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Researchers reveal Qakbot botnet becoming more dangerous

Sophos has published a technical deep dive into Qakbot, explaining how the botnet is becoming more advanced and dangerous to organisations.

user iconReporter
Tue, 15 Mar 2022
Researchers reveal Qakbot botnet becoming more dangerous
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In a new article, “Qakbot Injects Itself into the Middle of Your Conversations”, Sophos researchers detail a recent Qakbot campaign that shows how the botnet spreads through email thread hijacking and collects a wide range of profile information from newly infected machines, including all the configured user accounts and permissions, installed software, running services and more. The botnet then downloads a series of additional malicious modules that enhance the functionality of the core botnet, according to Sophos.

Qakbot’s malware code features unconventional encryption, which it also uses to conceal the content of its communications.

According to Sophos, it decrypted the malicious modules and decoded the botnet’s command and control system to interpret how Qakbot receives instructions.


Qakbot is a modular, multipurpose botnet spread by email that has become increasingly popular with attackers as a malware delivery network, like Trickbot and Emotet, Andrew Brandt, principal threat researcher at Sophos further explained.

Sophos deep analysis of Qakbot reveals the capture of detailed victim profile data, the botnets ability to process complex sequences of commands and a series of payloads to extend the functionality of the core botnet engine.

The days of thinking of ‘commodity bots as merely annoying are long gone.

Brandt added that security teams need to take the presence of Qakbot infections on their network seriously and investigate and remove every trace because botnet infections are a known precursor for a ransomware attack.

This is not simply because botnets can deliver ransomware, but because botnet developers sell or lease their access to breached networks.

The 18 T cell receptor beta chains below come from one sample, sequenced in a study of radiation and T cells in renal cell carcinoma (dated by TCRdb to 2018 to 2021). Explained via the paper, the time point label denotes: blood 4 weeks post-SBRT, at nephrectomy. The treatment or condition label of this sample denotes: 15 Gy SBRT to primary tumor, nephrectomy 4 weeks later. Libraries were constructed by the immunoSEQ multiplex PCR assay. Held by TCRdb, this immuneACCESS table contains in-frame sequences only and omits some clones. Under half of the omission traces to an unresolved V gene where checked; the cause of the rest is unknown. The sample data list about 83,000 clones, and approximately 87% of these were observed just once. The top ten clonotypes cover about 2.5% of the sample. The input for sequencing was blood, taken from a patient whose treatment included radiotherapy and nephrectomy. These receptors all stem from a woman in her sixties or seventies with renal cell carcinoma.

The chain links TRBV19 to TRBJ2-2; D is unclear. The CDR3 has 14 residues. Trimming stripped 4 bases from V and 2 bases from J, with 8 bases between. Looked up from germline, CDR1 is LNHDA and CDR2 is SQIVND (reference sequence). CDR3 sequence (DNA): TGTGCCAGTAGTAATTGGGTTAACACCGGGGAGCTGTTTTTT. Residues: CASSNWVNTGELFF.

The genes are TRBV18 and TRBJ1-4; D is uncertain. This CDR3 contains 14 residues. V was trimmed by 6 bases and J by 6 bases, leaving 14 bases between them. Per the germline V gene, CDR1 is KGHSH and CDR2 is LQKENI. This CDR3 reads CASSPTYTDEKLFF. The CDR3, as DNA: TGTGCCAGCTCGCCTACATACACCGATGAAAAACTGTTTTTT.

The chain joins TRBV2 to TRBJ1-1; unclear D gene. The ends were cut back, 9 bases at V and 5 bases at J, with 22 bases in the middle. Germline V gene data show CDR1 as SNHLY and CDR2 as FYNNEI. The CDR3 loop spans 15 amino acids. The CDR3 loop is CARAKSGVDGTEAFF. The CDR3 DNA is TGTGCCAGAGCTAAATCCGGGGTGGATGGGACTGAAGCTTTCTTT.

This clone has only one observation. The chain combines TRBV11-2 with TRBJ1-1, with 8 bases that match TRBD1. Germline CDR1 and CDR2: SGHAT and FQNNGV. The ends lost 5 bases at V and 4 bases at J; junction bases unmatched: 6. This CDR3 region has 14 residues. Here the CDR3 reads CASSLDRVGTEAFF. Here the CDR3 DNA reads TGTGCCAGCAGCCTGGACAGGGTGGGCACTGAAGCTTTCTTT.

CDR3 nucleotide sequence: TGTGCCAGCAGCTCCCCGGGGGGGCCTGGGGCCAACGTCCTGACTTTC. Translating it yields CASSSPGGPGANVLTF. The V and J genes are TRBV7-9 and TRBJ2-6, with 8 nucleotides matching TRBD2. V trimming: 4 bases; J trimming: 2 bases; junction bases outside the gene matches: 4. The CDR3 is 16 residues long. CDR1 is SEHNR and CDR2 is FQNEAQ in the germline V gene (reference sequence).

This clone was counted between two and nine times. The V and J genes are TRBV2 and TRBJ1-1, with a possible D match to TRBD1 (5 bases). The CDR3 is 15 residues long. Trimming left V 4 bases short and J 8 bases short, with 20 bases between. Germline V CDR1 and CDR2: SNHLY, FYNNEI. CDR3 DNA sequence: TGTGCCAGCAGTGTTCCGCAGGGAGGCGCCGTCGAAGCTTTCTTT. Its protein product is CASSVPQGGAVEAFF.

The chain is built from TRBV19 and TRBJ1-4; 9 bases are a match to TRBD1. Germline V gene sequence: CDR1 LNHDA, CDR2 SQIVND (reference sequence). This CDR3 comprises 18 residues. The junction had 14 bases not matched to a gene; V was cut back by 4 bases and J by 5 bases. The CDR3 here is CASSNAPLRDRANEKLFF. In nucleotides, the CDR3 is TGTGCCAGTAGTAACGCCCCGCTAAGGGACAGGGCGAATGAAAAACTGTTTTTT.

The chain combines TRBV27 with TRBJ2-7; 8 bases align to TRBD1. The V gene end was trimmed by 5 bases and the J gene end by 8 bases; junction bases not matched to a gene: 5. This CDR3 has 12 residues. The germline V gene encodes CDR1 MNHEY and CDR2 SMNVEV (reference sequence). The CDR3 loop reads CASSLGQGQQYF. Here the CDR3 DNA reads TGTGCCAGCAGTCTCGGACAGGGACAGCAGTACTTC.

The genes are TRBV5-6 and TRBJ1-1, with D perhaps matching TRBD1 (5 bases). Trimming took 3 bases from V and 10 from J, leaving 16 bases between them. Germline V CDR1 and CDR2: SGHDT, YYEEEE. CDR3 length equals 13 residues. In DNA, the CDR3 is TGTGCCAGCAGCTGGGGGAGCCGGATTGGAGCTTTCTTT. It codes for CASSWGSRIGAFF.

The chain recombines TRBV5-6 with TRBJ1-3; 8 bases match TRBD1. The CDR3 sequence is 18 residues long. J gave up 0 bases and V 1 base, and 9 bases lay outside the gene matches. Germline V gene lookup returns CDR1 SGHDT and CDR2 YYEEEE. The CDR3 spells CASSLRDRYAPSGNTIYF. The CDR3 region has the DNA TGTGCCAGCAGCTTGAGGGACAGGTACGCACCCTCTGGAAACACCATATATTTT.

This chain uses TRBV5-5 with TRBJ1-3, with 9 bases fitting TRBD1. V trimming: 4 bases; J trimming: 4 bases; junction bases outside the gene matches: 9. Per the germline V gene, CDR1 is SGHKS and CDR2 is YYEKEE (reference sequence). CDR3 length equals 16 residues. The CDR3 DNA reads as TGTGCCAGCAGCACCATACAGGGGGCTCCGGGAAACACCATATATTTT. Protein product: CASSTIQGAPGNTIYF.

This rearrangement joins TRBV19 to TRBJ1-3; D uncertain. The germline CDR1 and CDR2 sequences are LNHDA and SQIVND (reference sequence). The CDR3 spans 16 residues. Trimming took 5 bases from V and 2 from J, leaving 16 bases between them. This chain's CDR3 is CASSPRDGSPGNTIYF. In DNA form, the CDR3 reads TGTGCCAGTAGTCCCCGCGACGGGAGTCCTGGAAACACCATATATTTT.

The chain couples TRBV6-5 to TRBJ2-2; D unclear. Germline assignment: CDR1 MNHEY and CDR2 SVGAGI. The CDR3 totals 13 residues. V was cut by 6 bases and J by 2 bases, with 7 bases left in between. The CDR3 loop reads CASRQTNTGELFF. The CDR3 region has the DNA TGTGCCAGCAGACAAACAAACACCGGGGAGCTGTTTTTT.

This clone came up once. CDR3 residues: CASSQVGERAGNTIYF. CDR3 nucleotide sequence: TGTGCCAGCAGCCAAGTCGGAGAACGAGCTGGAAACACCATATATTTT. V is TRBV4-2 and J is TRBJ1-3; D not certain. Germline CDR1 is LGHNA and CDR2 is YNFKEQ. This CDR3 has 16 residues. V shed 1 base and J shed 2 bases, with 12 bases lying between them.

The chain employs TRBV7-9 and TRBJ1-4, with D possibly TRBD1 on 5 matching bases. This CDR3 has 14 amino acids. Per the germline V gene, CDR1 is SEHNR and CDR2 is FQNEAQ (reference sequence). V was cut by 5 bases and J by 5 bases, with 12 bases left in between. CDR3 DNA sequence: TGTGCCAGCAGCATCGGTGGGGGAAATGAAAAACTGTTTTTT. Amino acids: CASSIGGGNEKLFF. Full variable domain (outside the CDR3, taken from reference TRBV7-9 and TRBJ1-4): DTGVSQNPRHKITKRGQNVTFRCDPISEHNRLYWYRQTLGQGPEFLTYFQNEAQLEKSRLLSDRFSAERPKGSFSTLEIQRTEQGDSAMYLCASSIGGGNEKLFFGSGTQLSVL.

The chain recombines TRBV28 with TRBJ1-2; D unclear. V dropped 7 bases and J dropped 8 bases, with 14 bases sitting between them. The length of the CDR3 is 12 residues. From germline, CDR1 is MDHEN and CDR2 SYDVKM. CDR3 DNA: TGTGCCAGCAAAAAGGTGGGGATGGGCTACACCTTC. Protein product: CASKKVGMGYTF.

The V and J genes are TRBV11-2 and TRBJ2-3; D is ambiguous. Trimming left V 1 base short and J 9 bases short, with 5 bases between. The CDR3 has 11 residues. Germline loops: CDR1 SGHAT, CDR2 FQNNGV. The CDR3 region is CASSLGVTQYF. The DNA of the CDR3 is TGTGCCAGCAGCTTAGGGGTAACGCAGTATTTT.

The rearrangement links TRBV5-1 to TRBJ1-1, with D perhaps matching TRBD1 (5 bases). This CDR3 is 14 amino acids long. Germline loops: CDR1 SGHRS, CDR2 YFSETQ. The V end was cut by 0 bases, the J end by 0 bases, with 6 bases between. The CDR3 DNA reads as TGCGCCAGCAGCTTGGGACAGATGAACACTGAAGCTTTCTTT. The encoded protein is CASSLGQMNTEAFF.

For example, Sophos has encountered Qakbot samples that deliver Cobalt Strike beacons directly to an infected host.

Once the Qakbot operators have used the infected computer they can transfer, lease out or sell access to these beacons to paying customers, Brandt said.

The Qakbot infection chain and payloads

In the campaign Sophos analysed, the Qakbot botnet inserted malicious messages into existing email conversations.

The inserted emails include a short sentence and a link to download a zip file containing a malicious Excel spreadsheet. The user was asked to enable content to activate the infection chain.

Once the botnet had infected a new target, it performed a detailed profile scan, sharing the data with its command-and-control server and then downloading additional malicious modules.

The Qakbot botnet downloaded at least three different malicious payloads in the form of dynamic link libraries (DLL). According to Sophos, these DLL payloads provide the botnet with a wider range of capabilities.

The payloads were injected into browsers and contained the following:

  • A module that injects password-stealing code into webpages.
  • A module that performs network scans, collecting data about other machines in proximity to the infected computer.
  • A module that identified the addresses of a dozen SMTP (Simple Mail Transfer Protocol) email servers and then tried to connect to each one and send spam.

Security advice

Sophos researchers recommend that users approach unusual or unexpected emails with caution, even when the messages appear to be replies to existing email threads.

In the Qakbot campaign investigated by Sophos, a potential red flag for recipients was the use of Latin phrases in URLs.

Security teams should check that the behavioural protections provided by their security technologies prevent Qakbot infections from taking hold according to Sophos researchers. Network devices will also alert administrators if an infected user attempts to connect to a known command-and-control address or domain.

[Related: Cyber criminals and nation-state actors reportedly converging and collaborating]

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